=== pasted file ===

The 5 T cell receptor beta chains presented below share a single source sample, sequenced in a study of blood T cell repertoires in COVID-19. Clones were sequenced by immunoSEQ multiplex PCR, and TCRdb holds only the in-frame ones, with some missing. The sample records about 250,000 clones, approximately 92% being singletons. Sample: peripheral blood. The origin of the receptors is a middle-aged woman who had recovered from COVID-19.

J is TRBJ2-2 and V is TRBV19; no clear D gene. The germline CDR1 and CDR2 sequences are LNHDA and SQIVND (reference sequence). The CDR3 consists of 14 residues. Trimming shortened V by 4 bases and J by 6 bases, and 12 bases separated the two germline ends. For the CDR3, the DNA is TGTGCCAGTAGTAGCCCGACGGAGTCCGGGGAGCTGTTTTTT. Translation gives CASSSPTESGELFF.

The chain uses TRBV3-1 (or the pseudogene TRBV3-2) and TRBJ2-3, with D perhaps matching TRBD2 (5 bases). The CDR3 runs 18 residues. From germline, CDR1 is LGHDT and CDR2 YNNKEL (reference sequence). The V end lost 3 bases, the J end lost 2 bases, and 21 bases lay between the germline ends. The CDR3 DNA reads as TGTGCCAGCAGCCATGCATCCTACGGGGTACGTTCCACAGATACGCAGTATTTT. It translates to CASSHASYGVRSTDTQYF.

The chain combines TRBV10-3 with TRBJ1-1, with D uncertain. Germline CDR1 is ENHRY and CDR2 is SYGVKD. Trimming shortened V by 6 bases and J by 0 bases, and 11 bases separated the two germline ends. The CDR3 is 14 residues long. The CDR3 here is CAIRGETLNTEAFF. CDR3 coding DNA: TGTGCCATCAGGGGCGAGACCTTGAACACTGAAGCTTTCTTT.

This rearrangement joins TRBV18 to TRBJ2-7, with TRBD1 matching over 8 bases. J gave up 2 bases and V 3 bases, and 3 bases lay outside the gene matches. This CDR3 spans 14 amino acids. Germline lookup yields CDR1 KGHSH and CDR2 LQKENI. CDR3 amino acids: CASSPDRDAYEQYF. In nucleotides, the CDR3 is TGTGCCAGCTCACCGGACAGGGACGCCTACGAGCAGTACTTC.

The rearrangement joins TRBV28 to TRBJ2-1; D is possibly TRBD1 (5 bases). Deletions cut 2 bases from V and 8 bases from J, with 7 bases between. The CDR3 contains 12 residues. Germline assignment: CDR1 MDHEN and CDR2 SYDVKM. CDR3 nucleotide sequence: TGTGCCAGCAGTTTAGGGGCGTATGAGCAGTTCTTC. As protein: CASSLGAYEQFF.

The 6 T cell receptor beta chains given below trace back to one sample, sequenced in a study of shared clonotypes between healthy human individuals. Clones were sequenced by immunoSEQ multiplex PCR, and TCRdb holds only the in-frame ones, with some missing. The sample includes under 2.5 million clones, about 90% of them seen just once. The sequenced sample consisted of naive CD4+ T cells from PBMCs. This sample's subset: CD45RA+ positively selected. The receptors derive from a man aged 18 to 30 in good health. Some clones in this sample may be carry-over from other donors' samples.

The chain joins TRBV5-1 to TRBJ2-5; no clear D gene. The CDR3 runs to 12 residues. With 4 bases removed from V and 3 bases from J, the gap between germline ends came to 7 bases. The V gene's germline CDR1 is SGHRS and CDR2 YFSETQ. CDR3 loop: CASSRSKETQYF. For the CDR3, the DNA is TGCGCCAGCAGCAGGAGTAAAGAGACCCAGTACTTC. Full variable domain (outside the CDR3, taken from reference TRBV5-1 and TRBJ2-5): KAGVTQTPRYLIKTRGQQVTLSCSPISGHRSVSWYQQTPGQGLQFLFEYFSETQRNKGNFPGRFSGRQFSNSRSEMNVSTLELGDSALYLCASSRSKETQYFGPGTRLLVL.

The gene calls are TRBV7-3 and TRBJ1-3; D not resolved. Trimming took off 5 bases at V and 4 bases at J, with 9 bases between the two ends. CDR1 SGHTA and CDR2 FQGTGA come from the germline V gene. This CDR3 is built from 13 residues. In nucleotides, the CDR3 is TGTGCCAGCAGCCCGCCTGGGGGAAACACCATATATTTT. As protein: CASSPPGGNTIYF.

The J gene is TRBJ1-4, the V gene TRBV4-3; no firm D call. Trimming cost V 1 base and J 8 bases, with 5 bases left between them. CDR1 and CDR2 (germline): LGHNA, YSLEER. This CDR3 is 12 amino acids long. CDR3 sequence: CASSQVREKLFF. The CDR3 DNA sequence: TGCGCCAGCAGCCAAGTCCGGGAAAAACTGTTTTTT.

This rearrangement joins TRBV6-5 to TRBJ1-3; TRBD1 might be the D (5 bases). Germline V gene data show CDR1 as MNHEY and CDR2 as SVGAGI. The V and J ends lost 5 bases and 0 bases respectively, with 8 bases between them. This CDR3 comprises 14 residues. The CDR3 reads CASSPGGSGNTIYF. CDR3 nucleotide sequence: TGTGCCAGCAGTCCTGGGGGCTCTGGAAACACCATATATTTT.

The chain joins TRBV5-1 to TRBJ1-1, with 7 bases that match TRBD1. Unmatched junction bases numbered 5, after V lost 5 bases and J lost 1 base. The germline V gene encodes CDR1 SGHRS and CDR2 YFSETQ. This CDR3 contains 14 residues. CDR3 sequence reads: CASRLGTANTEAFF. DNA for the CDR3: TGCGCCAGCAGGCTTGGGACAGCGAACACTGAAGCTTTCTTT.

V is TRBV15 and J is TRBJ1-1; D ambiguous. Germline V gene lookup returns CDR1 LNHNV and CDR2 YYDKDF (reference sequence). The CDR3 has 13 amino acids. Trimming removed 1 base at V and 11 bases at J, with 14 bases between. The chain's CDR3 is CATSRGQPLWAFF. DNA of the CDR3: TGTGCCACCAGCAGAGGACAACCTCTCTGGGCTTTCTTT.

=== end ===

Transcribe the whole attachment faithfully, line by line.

The 5 T cell receptor beta chains presented below share a single source sample, sequenced in a study of blood T cell repertoires in COVID-19. Clones were sequenced by immunoSEQ multiplex PCR, and TCRdb holds only the in-frame ones, with some missing. The sample records about 250,000 clones, approximately 92% being singletons. Sample: peripheral blood. The origin of the receptors is a middle-aged woman who had recovered from COVID-19.

J is TRBJ2-2 and V is TRBV19; no clear D gene. The germline CDR1 and CDR2 sequences are LNHDA and SQIVND (reference sequence). The CDR3 consists of 14 residues. Trimming shortened V by 4 bases and J by 6 bases, and 12 bases separated the two germline ends. For the CDR3, the DNA is TGTGCCAGTAGTAGCCCGACGGAGTCCGGGGAGCTGTTTTTT. Translation gives CASSSPTESGELFF.

The chain uses TRBV3-1 (or the pseudogene TRBV3-2) and TRBJ2-3, with D perhaps matching TRBD2 (5 bases). The CDR3 runs 18 residues. From germline, CDR1 is LGHDT and CDR2 YNNKEL (reference sequence). The V end lost 3 bases, the J end lost 2 bases, and 21 bases lay between the germline ends. The CDR3 DNA reads as TGTGCCAGCAGCCATGCATCCTACGGGGTACGTTCCACAGATACGCAGTATTTT. It translates to CASSHASYGVRSTDTQYF.

The chain combines TRBV10-3 with TRBJ1-1, with D uncertain. Germline CDR1 is ENHRY and CDR2 is SYGVKD. Trimming shortened V by 6 bases and J by 0 bases, and 11 bases separated the two germline ends. The CDR3 is 14 residues long. The CDR3 here is CAIRGETLNTEAFF. CDR3 coding DNA: TGTGCCATCAGGGGCGAGACCTTGAACACTGAAGCTTTCTTT.

This rearrangement joins TRBV18 to TRBJ2-7, with TRBD1 matching over 8 bases. J gave up 2 bases and V 3 bases, and 3 bases lay outside the gene matches. This CDR3 spans 14 amino acids. Germline lookup yields CDR1 KGHSH and CDR2 LQKENI. CDR3 amino acids: CASSPDRDAYEQYF. In nucleotides, the CDR3 is TGTGCCAGCTCACCGGACAGGGACGCCTACGAGCAGTACTTC.

The rearrangement joins TRBV28 to TRBJ2-1; D is possibly TRBD1 (5 bases). Deletions cut 2 bases from V and 8 bases from J, with 7 bases between. The CDR3 contains 12 residues. Germline assignment: CDR1 MDHEN and CDR2 SYDVKM. CDR3 nucleotide sequence: TGTGCCAGCAGTTTAGGGGCGTATGAGCAGTTCTTC. As protein: CASSLGAYEQFF.

The 6 T cell receptor beta chains given below trace back to one sample, sequenced in a study of shared clonotypes between healthy human individuals. Clones were sequenced by immunoSEQ multiplex PCR, and TCRdb holds only the in-frame ones, with some missing. The sample includes under 2.5 million clones, about 90% of them seen just once. The sequenced sample consisted of naive CD4+ T cells from PBMCs. This sample's subset: CD45RA+ positively selected. The receptors derive from a man aged 18 to 30 in good health. Some clones in this sample may be carry-over from other donors' samples.

The chain joins TRBV5-1 to TRBJ2-5; no clear D gene. The CDR3 runs to 12 residues. With 4 bases removed from V and 3 bases from J, the gap between germline ends came to 7 bases. The V gene's germline CDR1 is SGHRS and CDR2 YFSETQ. CDR3 loop: CASSRSKETQYF. For the CDR3, the DNA is TGCGCCAGCAGCAGGAGTAAAGAGACCCAGTACTTC. Full variable domain (outside the CDR3, taken from reference TRBV5-1 and TRBJ2-5): KAGVTQTPRYLIKTRGQQVTLSCSPISGHRSVSWYQQTPGQGLQFLFEYFSETQRNKGNFPGRFSGRQFSNSRSEMNVSTLELGDSALYLCASSRSKETQYFGPGTRLLVL.

The gene calls are TRBV7-3 and TRBJ1-3; D not resolved. Trimming took off 5 bases at V and 4 bases at J, with 9 bases between the two ends. CDR1 SGHTA and CDR2 FQGTGA come from the germline V gene. This CDR3 is built from 13 residues. In nucleotides, the CDR3 is TGTGCCAGCAGCCCGCCTGGGGGAAACACCATATATTTT. As protein: CASSPPGGNTIYF.

The J gene is TRBJ1-4, the V gene TRBV4-3; no firm D call. Trimming cost V 1 base and J 8 bases, with 5 bases left between them. CDR1 and CDR2 (germline): LGHNA, YSLEER. This CDR3 is 12 amino acids long. CDR3 sequence: CASSQVREKLFF. The CDR3 DNA sequence: TGCGCCAGCAGCCAAGTCCGGGAAAAACTGTTTTTT.

This rearrangement joins TRBV6-5 to TRBJ1-3; TRBD1 might be the D (5 bases). Germline V gene data show CDR1 as MNHEY and CDR2 as SVGAGI. The V and J ends lost 5 bases and 0 bases respectively, with 8 bases between them. This CDR3 comprises 14 residues. The CDR3 reads CASSPGGSGNTIYF. CDR3 nucleotide sequence: TGTGCCAGCAGTCCTGGGGGCTCTGGAAACACCATATATTTT.

The chain joins TRBV5-1 to TRBJ1-1, with 7 bases that match TRBD1. Unmatched junction bases numbered 5, after V lost 5 bases and J lost 1 base. The germline V gene encodes CDR1 SGHRS and CDR2 YFSETQ. This CDR3 contains 14 residues. CDR3 sequence reads: CASRLGTANTEAFF. DNA for the CDR3: TGCGCCAGCAGGCTTGGGACAGCGAACACTGAAGCTTTCTTT.

V is TRBV15 and J is TRBJ1-1; D ambiguous. Germline V gene lookup returns CDR1 LNHNV and CDR2 YYDKDF (reference sequence). The CDR3 has 13 amino acids. Trimming removed 1 base at V and 11 bases at J, with 14 bases between. The chain's CDR3 is CATSRGQPLWAFF. DNA of the CDR3: TGTGCCACCAGCAGAGGACAACCTCTCTGGGCTTTCTTT.